Since publishing the Low Down Vol. 1 & 2, my interest in studying and teaching the art of walking bass has grown with fervor. I believe thorough examination of walking bass can teach one more about the fingerboard geography and harmonic function than many areas of musical study. Learning walking bass includes transcribing, improvising, composing, learning melodies, and developing a beautiful sound; all skills that contribute to building the whole musician. It also instills a sense of musical empathy, reinforcing "How can I say the most while playing the least?" Through study of walking bass, students soon begin to demonstrate two necessary components to being a musician: awareness of how harmony functions through the instrument, and how they relate to other musicians in a group setting.
One question I've often asked of my own musicianship is: "How can I create the most informed bass lines with the most basic harmonic information?" What does informed mean exactly? Simply put, being able to play with total harmonic awareness and understanding the implications of every note choice to avoid interfering with the melody, comping instruments, or soloist. I'd like to imply in one note what a pianist does in five—with the same intent and understanding. It's easier to influence the shape and direction of music when you have control over the most fundamental choices first. Topics in Jazz Bass: Harmony is born out of the desire to develop total harmonic control.
The idea of harmonic simplification came together after years of reflecting on my performance experiences and lessons with mentors, learning piano, and composing bass lines. Though I am not currently aware of pedagogy in the bass world addressing similar ideas, Barry Harris and his teachings were an influence on much of my conception of harmony. Please watch his videos online if you have not already—they are timeless.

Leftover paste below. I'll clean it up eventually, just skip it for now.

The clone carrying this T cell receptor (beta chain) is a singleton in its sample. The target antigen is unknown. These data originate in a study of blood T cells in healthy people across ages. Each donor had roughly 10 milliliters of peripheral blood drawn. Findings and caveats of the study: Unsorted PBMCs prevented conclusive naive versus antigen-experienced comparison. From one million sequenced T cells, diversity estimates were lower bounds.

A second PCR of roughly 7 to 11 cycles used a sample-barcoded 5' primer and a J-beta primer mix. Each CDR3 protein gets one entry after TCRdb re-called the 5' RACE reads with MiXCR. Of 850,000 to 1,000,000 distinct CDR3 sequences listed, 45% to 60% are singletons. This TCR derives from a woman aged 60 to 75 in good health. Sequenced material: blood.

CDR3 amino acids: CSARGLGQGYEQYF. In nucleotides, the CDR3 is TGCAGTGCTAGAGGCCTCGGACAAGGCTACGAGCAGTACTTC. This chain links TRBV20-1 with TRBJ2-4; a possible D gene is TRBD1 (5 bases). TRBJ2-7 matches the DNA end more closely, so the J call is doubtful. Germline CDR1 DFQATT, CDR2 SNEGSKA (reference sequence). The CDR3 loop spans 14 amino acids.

This book assumes the reader is familiar with the bass and has fundamental walking skills. Be sure to spend plenty of time exploring each concept. Though initial core concepts will be reinforced in each chapter, they need time to dink in and form a big picture. As a part of your practice, it is imperative that you compose bass lines to better understand these concepts, and learn the melody to as many tunes as you can—these tasks will solidify your walking vocabulary and guide your note choices.
No one book or source has the answer. Books are a tool. There are many great tools available to guide your learning; treat them all as supplements to one another. And while these concepts will deepen your understanding of walking bass, there is simply no substitute for listening and transcribing jazz greats. Many questions can be answered by spending time absorbing the lineage of recorded jazz history. As you practice and play, find ways to infuse the concepts from this book into the more traditional bass vocabulary. For any instrumentalist, a wide palette of harmonic color and vocabulary will have the greatest impact.
Please know that it is a privilege to join you on your musical journey--thank you for trusting me to lead you further.